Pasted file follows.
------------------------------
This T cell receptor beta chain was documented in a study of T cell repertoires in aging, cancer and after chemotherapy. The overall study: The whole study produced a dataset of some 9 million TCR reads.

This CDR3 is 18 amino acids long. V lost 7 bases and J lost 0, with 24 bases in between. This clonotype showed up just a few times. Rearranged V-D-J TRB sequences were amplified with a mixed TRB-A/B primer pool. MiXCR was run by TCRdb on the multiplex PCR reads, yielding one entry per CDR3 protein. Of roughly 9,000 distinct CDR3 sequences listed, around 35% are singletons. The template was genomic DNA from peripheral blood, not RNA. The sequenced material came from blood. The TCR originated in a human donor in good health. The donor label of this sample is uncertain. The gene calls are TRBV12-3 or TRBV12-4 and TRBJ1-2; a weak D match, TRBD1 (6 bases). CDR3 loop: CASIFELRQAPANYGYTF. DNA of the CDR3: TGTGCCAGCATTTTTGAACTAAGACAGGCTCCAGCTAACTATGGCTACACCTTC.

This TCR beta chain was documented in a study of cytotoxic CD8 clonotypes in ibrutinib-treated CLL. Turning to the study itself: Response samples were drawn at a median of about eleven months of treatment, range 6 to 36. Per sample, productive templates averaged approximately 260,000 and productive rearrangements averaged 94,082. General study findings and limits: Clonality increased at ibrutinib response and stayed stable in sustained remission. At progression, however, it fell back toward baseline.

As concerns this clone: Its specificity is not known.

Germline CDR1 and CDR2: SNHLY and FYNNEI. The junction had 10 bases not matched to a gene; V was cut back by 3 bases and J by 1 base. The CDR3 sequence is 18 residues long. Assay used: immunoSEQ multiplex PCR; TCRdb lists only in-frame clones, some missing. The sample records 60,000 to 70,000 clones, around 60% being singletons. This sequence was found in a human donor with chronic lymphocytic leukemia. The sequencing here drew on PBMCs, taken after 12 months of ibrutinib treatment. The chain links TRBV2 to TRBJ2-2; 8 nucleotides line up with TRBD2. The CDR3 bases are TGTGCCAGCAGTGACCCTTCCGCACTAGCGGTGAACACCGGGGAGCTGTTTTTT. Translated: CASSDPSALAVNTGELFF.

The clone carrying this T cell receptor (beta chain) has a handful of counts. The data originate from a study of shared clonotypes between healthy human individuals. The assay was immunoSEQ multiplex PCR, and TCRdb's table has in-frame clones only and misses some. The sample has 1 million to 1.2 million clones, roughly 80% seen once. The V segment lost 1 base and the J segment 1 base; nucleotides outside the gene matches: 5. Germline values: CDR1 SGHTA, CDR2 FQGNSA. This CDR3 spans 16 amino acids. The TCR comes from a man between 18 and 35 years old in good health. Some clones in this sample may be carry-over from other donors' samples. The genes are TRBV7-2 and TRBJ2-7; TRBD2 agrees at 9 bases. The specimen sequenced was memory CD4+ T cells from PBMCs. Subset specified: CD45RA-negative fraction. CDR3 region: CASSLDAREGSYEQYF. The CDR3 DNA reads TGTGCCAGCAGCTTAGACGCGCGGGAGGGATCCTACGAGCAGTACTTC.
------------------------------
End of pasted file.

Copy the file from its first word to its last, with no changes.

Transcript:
This T cell receptor beta chain was documented in a study of T cell repertoires in aging, cancer and after chemotherapy. The overall study: The whole study produced a dataset of some 9 million TCR reads.

This CDR3 is 18 amino acids long. V lost 7 bases and J lost 0, with 24 bases in between. This clonotype showed up just a few times. Rearranged V-D-J TRB sequences were amplified with a mixed TRB-A/B primer pool. MiXCR was run by TCRdb on the multiplex PCR reads, yielding one entry per CDR3 protein. Of roughly 9,000 distinct CDR3 sequences listed, around 35% are singletons. The template was genomic DNA from peripheral blood, not RNA. The sequenced material came from blood. The TCR originated in a human donor in good health. The donor label of this sample is uncertain. The gene calls are TRBV12-3 or TRBV12-4 and TRBJ1-2; a weak D match, TRBD1 (6 bases). CDR3 loop: CASIFELRQAPANYGYTF. DNA of the CDR3: TGTGCCAGCATTTTTGAACTAAGACAGGCTCCAGCTAACTATGGCTACACCTTC.

This TCR beta chain was documented in a study of cytotoxic CD8 clonotypes in ibrutinib-treated CLL. Turning to the study itself: Response samples were drawn at a median of about eleven months of treatment, range 6 to 36. Per sample, productive templates averaged approximately 260,000 and productive rearrangements averaged 94,082. General study findings and limits: Clonality increased at ibrutinib response and stayed stable in sustained remission. At progression, however, it fell back toward baseline.

As concerns this clone: Its specificity is not known.

Germline CDR1 and CDR2: SNHLY and FYNNEI. The junction had 10 bases not matched to a gene; V was cut back by 3 bases and J by 1 base. The CDR3 sequence is 18 residues long. Assay used: immunoSEQ multiplex PCR; TCRdb lists only in-frame clones, some missing. The sample records 60,000 to 70,000 clones, around 60% being singletons. This sequence was found in a human donor with chronic lymphocytic leukemia. The sequencing here drew on PBMCs, taken after 12 months of ibrutinib treatment. The chain links TRBV2 to TRBJ2-2; 8 nucleotides line up with TRBD2. The CDR3 bases are TGTGCCAGCAGTGACCCTTCCGCACTAGCGGTGAACACCGGGGAGCTGTTTTTT. Translated: CASSDPSALAVNTGELFF.

The clone carrying this T cell receptor (beta chain) has a handful of counts. The data originate from a study of shared clonotypes between healthy human individuals. The assay was immunoSEQ multiplex PCR, and TCRdb's table has in-frame clones only and misses some. The sample has 1 million to 1.2 million clones, roughly 80% seen once. The V segment lost 1 base and the J segment 1 base; nucleotides outside the gene matches: 5. Germline values: CDR1 SGHTA, CDR2 FQGNSA. This CDR3 spans 16 amino acids. The TCR comes from a man between 18 and 35 years old in good health. Some clones in this sample may be carry-over from other donors' samples. The genes are TRBV7-2 and TRBJ2-7; TRBD2 agrees at 9 bases. The specimen sequenced was memory CD4+ T cells from PBMCs. Subset specified: CD45RA-negative fraction. CDR3 region: CASSLDAREGSYEQYF. The CDR3 DNA reads TGTGCCAGCAGCTTAGACGCGCGGGAGGGATCCTACGAGCAGTACTTC.